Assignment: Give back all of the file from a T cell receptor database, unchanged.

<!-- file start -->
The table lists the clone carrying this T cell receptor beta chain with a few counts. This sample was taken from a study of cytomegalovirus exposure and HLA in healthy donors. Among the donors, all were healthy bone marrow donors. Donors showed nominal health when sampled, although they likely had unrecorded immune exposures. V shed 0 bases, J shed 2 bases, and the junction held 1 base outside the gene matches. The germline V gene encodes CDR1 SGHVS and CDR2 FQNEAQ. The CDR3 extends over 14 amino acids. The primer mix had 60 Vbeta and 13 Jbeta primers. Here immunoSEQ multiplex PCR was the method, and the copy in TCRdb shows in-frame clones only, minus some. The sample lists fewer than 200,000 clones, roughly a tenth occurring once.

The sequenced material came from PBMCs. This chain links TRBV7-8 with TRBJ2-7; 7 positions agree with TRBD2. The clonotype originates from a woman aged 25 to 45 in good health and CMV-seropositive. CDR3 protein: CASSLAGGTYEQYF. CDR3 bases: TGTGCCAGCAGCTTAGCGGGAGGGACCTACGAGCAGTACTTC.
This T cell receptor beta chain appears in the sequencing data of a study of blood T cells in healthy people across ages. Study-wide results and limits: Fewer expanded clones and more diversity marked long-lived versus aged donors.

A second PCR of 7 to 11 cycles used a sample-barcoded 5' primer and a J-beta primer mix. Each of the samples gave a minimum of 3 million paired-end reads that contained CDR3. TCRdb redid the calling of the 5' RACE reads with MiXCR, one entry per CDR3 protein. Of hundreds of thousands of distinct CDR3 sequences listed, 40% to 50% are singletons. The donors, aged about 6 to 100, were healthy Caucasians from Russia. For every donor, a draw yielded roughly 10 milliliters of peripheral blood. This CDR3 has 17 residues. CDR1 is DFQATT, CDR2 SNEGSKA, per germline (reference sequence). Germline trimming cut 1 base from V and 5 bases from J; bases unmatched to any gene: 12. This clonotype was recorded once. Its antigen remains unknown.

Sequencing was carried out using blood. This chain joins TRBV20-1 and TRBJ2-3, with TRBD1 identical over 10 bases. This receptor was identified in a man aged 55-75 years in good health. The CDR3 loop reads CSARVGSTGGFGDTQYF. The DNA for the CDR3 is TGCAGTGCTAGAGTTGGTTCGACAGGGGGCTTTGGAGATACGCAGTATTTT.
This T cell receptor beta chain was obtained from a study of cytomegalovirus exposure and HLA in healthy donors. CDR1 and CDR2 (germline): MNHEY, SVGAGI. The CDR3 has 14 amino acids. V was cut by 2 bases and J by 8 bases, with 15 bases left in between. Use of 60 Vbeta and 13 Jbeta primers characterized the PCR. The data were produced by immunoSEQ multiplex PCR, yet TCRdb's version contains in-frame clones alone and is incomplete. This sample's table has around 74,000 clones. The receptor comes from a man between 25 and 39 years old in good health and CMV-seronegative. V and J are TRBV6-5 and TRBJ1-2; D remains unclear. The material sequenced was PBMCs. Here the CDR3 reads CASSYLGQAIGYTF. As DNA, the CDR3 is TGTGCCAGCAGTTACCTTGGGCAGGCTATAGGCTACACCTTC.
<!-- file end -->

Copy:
The table lists the clone carrying this T cell receptor beta chain with a few counts. This sample was taken from a study of cytomegalovirus exposure and HLA in healthy donors. Among the donors, all were healthy bone marrow donors. Donors showed nominal health when sampled, although they likely had unrecorded immune exposures. V shed 0 bases, J shed 2 bases, and the junction held 1 base outside the gene matches. The germline V gene encodes CDR1 SGHVS and CDR2 FQNEAQ. The CDR3 extends over 14 amino acids. The primer mix had 60 Vbeta and 13 Jbeta primers. Here immunoSEQ multiplex PCR was the method, and the copy in TCRdb shows in-frame clones only, minus some. The sample lists fewer than 200,000 clones, roughly a tenth occurring once.

The sequenced material came from PBMCs. This chain links TRBV7-8 with TRBJ2-7; 7 positions agree with TRBD2. The clonotype originates from a woman aged 25 to 45 in good health and CMV-seropositive. CDR3 protein: CASSLAGGTYEQYF. CDR3 bases: TGTGCCAGCAGCTTAGCGGGAGGGACCTACGAGCAGTACTTC.
This T cell receptor beta chain appears in the sequencing data of a study of blood T cells in healthy people across ages. Study-wide results and limits: Fewer expanded clones and more diversity marked long-lived versus aged donors.

A second PCR of 7 to 11 cycles used a sample-barcoded 5' primer and a J-beta primer mix. Each of the samples gave a minimum of 3 million paired-end reads that contained CDR3. TCRdb redid the calling of the 5' RACE reads with MiXCR, one entry per CDR3 protein. Of hundreds of thousands of distinct CDR3 sequences listed, 40% to 50% are singletons. The donors, aged about 6 to 100, were healthy Caucasians from Russia. For every donor, a draw yielded roughly 10 milliliters of peripheral blood. This CDR3 has 17 residues. CDR1 is DFQATT, CDR2 SNEGSKA, per germline (reference sequence). Germline trimming cut 1 base from V and 5 bases from J; bases unmatched to any gene: 12. This clonotype was recorded once. Its antigen remains unknown.

Sequencing was carried out using blood. This chain joins TRBV20-1 and TRBJ2-3, with TRBD1 identical over 10 bases. This receptor was identified in a man aged 55-75 years in good health. The CDR3 loop reads CSARVGSTGGFGDTQYF. The DNA for the CDR3 is TGCAGTGCTAGAGTTGGTTCGACAGGGGGCTTTGGAGATACGCAGTATTTT.
This T cell receptor beta chain was obtained from a study of cytomegalovirus exposure and HLA in healthy donors. CDR1 and CDR2 (germline): MNHEY, SVGAGI. The CDR3 has 14 amino acids. V was cut by 2 bases and J by 8 bases, with 15 bases left in between. Use of 60 Vbeta and 13 Jbeta primers characterized the PCR. The data were produced by immunoSEQ multiplex PCR, yet TCRdb's version contains in-frame clones alone and is incomplete. This sample's table has around 74,000 clones. The receptor comes from a man between 25 and 39 years old in good health and CMV-seronegative. V and J are TRBV6-5 and TRBJ1-2; D remains unclear. The material sequenced was PBMCs. Here the CDR3 reads CASSYLGQAIGYTF. As DNA, the CDR3 is TGTGCCAGCAGTTACCTTGGGCAGGCTATAGGCTACACCTTC.